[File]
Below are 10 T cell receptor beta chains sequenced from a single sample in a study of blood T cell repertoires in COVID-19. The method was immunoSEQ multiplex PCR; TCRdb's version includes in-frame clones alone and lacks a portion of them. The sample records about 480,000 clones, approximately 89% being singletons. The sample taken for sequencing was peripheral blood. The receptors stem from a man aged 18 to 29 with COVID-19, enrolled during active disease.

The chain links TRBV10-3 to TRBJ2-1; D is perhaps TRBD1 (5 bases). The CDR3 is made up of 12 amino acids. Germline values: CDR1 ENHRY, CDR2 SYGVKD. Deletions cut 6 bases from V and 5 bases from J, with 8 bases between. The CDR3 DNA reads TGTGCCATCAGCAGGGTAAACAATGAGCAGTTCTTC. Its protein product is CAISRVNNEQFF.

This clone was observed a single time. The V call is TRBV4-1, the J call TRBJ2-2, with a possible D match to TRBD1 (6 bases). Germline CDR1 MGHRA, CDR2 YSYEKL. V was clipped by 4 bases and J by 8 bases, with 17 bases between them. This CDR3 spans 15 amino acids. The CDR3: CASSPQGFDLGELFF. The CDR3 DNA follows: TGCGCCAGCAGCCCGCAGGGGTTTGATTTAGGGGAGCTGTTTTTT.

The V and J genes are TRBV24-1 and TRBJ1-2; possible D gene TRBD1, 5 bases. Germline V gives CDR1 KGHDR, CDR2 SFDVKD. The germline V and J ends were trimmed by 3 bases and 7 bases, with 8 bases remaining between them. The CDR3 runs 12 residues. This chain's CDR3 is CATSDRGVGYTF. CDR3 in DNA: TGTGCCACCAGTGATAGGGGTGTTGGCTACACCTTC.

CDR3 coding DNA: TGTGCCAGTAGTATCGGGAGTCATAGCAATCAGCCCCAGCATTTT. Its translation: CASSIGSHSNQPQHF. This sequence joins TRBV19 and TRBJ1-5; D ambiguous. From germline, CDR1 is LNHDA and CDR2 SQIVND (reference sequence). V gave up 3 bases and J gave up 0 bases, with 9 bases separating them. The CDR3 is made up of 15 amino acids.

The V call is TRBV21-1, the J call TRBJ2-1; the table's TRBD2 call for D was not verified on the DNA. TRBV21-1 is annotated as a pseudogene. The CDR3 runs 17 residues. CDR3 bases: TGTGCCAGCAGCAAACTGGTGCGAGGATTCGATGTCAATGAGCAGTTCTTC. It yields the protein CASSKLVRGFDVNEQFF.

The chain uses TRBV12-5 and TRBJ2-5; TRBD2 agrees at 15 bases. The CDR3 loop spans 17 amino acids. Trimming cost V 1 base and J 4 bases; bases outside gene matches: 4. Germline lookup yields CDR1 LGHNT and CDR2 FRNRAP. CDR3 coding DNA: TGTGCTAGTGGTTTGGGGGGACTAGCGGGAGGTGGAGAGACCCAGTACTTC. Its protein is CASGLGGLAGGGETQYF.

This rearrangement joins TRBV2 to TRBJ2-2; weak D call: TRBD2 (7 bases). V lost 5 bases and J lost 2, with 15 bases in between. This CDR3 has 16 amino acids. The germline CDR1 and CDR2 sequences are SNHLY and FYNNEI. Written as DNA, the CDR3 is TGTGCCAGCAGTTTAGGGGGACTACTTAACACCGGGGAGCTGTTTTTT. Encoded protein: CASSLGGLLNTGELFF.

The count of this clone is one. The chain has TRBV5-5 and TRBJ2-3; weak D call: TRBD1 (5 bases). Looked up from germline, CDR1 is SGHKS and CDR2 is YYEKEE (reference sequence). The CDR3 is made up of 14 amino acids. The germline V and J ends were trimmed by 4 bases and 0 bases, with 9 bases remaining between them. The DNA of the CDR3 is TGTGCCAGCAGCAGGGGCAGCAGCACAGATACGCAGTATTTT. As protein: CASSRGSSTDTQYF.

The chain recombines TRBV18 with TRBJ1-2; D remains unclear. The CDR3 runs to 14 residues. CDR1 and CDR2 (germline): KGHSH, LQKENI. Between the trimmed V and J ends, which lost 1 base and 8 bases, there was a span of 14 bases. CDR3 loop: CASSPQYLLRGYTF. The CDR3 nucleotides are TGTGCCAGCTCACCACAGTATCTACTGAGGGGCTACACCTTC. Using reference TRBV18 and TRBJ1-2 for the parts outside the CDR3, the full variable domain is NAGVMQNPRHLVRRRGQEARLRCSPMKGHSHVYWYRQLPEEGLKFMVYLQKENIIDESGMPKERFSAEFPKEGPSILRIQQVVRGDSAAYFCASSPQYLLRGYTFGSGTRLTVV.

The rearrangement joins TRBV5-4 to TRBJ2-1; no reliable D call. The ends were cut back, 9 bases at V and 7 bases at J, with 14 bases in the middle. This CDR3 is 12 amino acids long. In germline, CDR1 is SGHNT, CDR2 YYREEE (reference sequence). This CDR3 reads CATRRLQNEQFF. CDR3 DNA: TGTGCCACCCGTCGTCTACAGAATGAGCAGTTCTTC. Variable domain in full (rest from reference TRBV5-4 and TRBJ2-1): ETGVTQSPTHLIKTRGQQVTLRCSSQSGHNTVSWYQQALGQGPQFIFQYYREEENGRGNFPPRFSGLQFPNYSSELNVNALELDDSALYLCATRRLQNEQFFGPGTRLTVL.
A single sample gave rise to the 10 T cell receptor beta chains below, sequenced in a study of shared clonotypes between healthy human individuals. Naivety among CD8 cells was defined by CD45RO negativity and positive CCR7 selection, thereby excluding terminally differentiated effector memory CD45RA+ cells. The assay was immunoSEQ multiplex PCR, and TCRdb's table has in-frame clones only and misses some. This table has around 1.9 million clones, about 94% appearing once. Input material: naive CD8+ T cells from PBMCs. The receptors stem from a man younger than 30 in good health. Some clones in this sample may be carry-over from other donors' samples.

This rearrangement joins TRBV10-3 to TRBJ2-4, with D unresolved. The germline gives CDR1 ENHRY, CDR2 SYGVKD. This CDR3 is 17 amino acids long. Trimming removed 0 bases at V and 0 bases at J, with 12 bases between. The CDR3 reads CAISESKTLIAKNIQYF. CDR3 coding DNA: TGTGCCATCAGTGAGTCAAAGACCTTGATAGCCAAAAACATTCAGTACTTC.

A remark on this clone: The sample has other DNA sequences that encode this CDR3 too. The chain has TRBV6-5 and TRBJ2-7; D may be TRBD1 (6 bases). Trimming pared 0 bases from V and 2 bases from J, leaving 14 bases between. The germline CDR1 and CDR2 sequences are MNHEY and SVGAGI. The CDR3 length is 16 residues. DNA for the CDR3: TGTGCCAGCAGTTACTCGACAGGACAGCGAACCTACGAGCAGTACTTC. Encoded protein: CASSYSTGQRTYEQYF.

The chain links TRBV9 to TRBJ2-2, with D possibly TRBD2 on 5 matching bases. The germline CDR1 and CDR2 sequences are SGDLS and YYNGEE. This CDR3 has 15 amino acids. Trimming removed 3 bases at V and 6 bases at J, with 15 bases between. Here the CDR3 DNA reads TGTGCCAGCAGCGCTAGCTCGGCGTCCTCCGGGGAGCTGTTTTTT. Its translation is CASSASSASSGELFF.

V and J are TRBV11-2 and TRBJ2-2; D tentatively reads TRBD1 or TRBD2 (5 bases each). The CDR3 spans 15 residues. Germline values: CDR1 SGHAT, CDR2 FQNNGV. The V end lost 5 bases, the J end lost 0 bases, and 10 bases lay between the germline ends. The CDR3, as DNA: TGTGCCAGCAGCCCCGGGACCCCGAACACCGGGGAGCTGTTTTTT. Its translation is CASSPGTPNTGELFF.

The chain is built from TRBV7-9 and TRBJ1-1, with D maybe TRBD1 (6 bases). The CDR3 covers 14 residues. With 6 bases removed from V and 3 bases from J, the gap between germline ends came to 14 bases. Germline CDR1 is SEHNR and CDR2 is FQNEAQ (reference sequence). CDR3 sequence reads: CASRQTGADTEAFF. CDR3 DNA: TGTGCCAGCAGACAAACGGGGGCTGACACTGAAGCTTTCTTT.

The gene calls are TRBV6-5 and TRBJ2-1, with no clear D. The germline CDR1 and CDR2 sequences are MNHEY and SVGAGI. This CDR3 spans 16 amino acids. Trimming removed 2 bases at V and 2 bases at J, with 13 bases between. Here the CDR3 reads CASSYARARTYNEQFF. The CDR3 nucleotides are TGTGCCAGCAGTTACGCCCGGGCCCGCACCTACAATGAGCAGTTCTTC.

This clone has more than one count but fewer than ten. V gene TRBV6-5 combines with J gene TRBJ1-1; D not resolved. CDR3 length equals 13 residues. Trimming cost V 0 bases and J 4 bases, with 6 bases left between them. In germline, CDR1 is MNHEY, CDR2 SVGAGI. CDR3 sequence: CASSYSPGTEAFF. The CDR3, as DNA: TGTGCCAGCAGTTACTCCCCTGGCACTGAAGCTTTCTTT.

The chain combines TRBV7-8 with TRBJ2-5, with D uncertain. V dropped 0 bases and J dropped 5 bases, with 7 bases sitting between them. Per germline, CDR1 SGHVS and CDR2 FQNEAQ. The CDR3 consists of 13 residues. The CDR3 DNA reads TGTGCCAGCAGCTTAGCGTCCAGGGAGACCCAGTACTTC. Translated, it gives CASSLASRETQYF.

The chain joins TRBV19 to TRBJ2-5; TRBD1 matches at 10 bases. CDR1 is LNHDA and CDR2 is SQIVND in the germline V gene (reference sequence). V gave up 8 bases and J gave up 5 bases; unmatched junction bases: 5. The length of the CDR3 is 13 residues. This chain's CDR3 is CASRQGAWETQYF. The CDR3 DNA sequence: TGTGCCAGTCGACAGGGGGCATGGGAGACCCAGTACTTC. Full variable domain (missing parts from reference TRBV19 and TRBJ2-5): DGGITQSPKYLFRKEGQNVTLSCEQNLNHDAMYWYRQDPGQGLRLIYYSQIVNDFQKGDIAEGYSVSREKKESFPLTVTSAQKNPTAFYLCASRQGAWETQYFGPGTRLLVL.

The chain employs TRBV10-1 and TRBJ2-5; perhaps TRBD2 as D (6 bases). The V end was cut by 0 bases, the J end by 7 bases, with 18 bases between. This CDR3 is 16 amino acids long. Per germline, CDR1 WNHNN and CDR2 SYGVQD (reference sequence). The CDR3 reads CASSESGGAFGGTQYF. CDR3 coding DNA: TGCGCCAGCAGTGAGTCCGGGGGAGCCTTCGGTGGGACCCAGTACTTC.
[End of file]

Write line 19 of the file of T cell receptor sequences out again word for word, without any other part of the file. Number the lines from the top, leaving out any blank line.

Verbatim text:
This clone has more than one count but fewer than ten. V gene TRBV6-5 combines with J gene TRBJ1-1; D not resolved. CDR3 length equals 13 residues. Trimming cost V 0 bases and J 4 bases, with 6 bases left between them. In germline, CDR1 is MNHEY, CDR2 SVGAGI. CDR3 sequence: CASSYSPGTEAFF. The CDR3, as DNA: TGTGCCAGCAGTTACTCCCCTGGCACTGAAGCTTTCTTT.